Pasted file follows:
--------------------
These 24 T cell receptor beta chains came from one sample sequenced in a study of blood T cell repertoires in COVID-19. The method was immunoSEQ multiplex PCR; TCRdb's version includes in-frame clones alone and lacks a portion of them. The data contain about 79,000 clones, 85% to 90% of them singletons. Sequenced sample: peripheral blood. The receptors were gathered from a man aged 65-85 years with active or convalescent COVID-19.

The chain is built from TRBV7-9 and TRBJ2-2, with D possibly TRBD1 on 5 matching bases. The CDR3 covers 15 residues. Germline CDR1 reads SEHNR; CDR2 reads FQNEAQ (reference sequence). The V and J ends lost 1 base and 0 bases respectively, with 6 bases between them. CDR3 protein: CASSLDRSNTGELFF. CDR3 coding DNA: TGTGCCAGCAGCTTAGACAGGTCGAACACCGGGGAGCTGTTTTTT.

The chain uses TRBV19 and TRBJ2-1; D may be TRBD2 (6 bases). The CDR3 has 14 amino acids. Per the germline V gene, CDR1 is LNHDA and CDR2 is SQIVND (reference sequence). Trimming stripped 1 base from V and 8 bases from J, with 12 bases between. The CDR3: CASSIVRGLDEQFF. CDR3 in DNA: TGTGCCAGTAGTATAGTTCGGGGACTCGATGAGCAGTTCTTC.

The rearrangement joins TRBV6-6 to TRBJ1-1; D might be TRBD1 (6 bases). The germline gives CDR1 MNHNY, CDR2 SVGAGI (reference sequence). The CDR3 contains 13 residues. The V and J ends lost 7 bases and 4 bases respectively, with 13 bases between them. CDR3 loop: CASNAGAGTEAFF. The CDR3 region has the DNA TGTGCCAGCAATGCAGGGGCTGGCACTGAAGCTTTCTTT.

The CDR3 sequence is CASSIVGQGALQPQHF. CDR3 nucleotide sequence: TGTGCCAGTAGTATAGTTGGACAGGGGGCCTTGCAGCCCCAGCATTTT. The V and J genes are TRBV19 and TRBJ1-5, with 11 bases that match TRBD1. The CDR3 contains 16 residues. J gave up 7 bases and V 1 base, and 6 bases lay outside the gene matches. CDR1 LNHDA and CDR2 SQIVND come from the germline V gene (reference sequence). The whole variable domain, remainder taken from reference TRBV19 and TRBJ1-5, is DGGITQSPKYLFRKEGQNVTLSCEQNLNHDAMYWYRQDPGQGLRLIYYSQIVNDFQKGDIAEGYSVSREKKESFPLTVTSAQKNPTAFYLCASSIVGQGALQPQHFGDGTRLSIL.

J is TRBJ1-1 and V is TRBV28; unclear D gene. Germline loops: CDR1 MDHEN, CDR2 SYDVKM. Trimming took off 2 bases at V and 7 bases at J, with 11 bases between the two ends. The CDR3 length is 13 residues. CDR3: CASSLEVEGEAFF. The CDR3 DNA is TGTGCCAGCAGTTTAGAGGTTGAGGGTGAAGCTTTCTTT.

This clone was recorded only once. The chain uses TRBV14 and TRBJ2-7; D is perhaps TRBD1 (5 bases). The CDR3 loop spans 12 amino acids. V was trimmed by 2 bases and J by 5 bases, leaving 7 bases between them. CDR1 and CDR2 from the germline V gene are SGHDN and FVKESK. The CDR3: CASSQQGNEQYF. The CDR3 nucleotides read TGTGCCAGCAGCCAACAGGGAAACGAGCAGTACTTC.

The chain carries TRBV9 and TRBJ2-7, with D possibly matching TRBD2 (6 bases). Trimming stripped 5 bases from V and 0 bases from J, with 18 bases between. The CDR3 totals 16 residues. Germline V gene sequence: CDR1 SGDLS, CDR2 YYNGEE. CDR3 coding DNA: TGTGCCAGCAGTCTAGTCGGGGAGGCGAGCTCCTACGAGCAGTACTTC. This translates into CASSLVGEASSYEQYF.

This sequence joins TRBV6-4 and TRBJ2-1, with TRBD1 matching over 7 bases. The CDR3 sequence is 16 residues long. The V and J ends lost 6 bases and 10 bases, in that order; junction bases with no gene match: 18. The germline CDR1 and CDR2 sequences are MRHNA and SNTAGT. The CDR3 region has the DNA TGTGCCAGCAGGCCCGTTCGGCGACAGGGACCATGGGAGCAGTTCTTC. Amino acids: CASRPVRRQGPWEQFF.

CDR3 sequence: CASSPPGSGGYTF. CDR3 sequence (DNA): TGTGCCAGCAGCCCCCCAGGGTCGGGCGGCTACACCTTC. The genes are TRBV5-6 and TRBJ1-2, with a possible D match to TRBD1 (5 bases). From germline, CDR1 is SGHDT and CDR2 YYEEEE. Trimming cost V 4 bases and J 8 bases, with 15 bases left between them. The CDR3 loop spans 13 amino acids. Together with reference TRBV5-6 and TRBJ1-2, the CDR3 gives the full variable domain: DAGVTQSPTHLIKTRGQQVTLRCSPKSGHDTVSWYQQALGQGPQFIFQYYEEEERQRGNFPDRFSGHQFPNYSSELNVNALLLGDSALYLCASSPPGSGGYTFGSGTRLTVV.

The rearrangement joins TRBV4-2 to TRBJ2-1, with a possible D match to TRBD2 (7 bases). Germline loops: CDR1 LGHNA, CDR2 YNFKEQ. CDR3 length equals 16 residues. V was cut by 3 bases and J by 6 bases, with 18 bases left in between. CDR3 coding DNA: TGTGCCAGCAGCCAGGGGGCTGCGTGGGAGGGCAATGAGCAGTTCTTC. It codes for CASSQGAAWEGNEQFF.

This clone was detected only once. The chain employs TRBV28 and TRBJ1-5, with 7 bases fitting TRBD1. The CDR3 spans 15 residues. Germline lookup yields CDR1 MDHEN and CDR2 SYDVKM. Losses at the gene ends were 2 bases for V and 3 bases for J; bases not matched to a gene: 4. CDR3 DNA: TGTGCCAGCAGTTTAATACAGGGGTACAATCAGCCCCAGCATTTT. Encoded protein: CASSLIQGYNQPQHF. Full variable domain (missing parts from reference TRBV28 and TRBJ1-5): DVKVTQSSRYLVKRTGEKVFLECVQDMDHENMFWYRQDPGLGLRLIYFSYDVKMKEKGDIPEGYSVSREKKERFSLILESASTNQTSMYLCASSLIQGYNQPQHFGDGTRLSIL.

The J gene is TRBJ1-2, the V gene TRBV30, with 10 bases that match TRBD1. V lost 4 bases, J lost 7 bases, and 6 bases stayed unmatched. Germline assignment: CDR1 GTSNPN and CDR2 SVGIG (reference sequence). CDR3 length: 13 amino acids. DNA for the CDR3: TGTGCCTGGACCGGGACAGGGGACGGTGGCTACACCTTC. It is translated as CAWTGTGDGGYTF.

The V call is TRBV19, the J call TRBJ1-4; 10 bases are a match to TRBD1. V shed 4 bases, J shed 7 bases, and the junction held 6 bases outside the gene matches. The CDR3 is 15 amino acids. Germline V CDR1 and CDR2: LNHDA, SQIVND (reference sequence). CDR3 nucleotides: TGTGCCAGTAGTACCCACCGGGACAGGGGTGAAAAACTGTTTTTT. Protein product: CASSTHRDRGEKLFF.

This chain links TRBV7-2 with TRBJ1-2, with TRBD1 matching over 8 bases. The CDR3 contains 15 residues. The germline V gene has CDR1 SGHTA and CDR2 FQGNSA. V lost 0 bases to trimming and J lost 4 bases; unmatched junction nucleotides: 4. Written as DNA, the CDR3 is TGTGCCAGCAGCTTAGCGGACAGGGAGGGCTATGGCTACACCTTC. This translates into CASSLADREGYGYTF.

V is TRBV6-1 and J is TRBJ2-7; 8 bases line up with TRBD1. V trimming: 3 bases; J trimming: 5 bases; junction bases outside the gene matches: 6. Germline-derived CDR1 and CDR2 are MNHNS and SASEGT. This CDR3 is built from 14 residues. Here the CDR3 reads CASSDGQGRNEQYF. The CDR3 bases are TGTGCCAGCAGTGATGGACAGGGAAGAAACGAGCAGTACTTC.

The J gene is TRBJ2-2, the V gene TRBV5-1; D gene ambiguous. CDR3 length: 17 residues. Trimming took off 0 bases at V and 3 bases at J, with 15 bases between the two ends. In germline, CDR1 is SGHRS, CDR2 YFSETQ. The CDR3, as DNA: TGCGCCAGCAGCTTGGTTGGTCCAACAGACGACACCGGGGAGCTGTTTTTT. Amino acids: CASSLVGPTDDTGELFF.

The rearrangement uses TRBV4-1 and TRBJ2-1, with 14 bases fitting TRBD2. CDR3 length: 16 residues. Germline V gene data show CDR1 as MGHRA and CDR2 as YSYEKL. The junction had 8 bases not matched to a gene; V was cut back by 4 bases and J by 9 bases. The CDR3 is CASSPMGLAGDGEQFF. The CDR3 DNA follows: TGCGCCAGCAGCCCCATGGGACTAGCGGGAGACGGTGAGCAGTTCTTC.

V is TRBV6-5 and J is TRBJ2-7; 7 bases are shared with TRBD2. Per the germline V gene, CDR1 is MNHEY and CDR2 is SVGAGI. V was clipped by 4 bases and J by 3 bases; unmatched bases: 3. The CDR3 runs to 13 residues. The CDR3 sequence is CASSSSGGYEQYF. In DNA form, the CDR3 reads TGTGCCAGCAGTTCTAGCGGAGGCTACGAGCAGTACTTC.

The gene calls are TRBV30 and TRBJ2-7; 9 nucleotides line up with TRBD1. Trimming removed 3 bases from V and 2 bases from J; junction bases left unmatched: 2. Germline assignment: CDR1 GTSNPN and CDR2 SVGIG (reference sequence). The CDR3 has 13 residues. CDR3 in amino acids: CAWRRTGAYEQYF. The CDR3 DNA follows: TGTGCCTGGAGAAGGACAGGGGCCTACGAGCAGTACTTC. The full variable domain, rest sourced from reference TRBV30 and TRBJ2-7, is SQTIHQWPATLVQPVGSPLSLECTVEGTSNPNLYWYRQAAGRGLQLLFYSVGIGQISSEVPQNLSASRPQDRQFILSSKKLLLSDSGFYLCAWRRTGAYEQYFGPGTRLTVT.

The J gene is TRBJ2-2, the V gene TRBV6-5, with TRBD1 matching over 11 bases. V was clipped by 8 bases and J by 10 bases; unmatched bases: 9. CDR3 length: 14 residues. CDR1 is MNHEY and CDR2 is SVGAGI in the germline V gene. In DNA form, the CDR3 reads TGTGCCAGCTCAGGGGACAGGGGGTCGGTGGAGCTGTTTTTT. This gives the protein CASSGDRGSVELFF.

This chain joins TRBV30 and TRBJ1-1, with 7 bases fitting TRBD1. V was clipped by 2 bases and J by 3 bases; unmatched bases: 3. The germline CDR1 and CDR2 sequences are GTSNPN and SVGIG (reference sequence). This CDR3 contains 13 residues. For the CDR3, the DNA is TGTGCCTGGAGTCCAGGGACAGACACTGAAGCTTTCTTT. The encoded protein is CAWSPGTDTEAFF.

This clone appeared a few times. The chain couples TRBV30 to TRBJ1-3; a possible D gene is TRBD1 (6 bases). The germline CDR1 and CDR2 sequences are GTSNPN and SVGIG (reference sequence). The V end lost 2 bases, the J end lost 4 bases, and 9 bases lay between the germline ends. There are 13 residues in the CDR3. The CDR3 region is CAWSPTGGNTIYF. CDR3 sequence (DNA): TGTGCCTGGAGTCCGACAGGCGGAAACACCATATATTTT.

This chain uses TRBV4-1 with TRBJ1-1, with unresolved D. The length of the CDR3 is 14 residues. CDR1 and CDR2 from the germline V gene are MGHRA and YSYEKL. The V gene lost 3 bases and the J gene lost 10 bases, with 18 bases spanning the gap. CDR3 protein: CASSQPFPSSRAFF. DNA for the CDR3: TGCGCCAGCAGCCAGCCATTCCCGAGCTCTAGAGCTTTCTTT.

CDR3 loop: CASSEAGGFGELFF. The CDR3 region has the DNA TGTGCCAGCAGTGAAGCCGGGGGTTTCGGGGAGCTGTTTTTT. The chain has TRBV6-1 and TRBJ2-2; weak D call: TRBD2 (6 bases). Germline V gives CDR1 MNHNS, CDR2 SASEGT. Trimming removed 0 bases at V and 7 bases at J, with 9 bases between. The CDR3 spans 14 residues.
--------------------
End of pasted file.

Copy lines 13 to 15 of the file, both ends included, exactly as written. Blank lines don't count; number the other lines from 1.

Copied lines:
The J gene is TRBJ1-2, the V gene TRBV30, with 10 bases that match TRBD1. V lost 4 bases, J lost 7 bases, and 6 bases stayed unmatched. Germline assignment: CDR1 GTSNPN and CDR2 SVGIG (reference sequence). CDR3 length: 13 amino acids. DNA for the CDR3: TGTGCCTGGACCGGGACAGGGGACGGTGGCTACACCTTC. It is translated as CAWTGTGDGGYTF.

The V call is TRBV19, the J call TRBJ1-4; 10 bases are a match to TRBD1. V shed 4 bases, J shed 7 bases, and the junction held 6 bases outside the gene matches. The CDR3 is 15 amino acids. Germline V CDR1 and CDR2: LNHDA, SQIVND (reference sequence). CDR3 nucleotides: TGTGCCAGTAGTACCCACCGGGACAGGGGTGAAAAACTGTTTTTT. Protein product: CASSTHRDRGEKLFF.

This chain links TRBV7-2 with TRBJ1-2, with TRBD1 matching over 8 bases. The CDR3 contains 15 residues. The germline V gene has CDR1 SGHTA and CDR2 FQGNSA. V lost 0 bases to trimming and J lost 4 bases; unmatched junction nucleotides: 4. Written as DNA, the CDR3 is TGTGCCAGCAGCTTAGCGGACAGGGAGGGCTATGGCTACACCTTC. This translates into CASSLADREGYGYTF.